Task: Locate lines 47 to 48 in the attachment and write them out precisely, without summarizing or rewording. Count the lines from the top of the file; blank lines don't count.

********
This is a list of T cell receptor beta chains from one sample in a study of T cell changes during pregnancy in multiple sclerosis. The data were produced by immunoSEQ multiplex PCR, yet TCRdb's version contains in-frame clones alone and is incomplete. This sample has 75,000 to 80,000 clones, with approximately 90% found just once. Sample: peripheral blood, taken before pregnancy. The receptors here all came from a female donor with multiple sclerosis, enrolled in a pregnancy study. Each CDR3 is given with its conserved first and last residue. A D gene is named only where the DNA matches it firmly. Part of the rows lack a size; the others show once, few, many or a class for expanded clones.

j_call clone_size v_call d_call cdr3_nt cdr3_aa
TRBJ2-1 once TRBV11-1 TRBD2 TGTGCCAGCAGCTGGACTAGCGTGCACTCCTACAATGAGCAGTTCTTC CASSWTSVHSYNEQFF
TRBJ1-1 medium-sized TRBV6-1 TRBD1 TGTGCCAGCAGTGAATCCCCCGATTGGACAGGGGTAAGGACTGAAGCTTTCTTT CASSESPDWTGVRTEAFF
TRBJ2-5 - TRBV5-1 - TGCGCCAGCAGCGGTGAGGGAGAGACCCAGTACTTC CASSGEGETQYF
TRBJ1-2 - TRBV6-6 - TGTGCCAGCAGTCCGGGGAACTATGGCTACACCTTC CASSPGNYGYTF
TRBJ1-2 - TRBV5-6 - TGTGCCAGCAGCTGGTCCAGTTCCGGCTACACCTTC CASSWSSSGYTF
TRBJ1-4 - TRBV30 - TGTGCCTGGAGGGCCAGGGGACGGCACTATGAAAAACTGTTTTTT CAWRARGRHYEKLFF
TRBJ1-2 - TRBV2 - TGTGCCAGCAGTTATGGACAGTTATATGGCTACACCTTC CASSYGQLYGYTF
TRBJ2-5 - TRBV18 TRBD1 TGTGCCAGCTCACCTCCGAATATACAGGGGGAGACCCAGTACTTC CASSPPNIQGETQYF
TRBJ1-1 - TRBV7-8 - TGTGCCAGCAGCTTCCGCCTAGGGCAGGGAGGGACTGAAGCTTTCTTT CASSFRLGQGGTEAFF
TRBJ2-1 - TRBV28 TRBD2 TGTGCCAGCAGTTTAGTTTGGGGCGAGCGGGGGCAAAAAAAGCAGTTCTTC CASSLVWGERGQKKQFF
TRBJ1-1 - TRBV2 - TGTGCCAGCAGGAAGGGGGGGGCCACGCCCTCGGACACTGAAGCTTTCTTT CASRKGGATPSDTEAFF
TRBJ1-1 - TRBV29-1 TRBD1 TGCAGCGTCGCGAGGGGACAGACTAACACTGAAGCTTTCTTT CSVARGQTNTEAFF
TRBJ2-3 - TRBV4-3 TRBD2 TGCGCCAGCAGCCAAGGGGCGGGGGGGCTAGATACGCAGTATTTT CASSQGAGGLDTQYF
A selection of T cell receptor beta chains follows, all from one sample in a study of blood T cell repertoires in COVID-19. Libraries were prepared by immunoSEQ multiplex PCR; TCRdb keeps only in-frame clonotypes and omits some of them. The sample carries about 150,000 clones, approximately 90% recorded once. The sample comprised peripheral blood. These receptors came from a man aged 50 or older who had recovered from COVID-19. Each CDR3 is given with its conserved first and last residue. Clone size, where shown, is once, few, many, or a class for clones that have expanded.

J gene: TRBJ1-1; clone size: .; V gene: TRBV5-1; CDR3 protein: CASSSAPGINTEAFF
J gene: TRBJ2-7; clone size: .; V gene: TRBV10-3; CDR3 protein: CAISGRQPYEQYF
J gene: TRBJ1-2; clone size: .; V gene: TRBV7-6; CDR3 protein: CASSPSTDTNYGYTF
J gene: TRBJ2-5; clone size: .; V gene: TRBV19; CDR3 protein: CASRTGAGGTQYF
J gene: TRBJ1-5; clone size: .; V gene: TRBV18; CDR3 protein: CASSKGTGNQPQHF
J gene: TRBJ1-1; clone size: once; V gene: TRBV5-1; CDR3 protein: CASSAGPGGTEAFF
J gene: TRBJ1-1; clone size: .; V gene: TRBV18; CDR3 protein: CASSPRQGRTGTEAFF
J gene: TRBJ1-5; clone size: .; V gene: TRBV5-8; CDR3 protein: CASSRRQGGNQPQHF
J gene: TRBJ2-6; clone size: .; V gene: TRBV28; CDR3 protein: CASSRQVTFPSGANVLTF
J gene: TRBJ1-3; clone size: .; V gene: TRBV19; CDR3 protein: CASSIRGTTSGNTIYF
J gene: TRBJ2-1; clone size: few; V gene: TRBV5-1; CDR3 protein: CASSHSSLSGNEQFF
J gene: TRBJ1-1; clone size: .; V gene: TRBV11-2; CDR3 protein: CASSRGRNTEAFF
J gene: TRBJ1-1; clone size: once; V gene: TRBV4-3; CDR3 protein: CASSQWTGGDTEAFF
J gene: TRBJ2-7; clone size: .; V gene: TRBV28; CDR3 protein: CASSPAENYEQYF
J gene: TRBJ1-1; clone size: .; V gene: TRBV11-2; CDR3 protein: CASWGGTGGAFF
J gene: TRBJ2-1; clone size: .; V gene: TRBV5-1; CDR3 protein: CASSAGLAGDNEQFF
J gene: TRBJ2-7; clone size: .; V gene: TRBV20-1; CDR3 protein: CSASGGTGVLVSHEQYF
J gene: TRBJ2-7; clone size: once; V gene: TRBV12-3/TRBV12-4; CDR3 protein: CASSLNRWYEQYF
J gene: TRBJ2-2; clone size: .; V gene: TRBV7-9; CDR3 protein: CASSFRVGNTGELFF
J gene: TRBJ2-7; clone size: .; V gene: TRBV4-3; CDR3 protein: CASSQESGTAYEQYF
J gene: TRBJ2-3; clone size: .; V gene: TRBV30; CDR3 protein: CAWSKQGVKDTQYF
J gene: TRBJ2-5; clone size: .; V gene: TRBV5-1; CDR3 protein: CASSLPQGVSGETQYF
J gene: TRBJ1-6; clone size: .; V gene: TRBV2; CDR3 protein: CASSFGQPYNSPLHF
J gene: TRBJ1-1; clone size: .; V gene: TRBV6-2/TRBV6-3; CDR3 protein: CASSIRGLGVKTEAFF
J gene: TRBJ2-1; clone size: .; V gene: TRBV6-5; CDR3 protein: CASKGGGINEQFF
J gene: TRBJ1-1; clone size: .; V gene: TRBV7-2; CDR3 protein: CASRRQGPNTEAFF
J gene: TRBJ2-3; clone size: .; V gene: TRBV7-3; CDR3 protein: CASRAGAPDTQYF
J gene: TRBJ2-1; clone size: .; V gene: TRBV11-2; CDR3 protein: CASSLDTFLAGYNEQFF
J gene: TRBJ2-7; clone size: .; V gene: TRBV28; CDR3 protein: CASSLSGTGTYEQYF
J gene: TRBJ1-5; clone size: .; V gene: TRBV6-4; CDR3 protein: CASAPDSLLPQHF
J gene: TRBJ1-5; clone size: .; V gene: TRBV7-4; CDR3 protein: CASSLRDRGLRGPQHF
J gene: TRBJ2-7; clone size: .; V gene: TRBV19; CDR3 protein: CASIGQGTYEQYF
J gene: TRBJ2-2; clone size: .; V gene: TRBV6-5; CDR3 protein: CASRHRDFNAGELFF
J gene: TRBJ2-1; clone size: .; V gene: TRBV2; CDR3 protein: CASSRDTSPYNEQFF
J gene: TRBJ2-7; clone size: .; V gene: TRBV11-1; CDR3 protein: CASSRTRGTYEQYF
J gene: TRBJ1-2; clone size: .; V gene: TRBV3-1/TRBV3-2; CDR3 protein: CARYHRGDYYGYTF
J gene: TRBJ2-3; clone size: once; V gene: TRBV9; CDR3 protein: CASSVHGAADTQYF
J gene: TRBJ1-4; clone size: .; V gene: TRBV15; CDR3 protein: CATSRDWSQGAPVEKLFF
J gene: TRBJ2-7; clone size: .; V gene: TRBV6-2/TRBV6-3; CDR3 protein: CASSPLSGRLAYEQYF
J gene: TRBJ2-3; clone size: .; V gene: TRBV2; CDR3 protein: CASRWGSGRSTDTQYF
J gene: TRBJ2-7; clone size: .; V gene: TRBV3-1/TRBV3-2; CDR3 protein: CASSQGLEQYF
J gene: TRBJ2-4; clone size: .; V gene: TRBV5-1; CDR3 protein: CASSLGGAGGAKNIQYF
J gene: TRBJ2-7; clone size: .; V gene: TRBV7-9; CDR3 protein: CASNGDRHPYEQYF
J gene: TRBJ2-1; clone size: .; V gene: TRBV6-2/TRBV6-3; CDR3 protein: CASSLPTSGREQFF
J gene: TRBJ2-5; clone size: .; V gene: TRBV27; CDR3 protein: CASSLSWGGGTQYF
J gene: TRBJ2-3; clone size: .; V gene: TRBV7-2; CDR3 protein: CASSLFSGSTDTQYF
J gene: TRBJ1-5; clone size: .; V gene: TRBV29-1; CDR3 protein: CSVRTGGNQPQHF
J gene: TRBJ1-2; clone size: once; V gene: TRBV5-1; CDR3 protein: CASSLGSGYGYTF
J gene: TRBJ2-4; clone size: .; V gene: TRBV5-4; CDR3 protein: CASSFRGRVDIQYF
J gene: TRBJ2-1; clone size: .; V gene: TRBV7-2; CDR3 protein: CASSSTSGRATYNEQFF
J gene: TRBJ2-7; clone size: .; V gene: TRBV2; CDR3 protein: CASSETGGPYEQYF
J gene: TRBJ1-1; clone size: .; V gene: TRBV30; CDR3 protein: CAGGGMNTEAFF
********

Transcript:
J gene: TRBJ1-5; clone size: .; V gene: TRBV7-4; CDR3 protein: CASSLRDRGLRGPQHF
J gene: TRBJ2-7; clone size: .; V gene: TRBV19; CDR3 protein: CASIGQGTYEQYF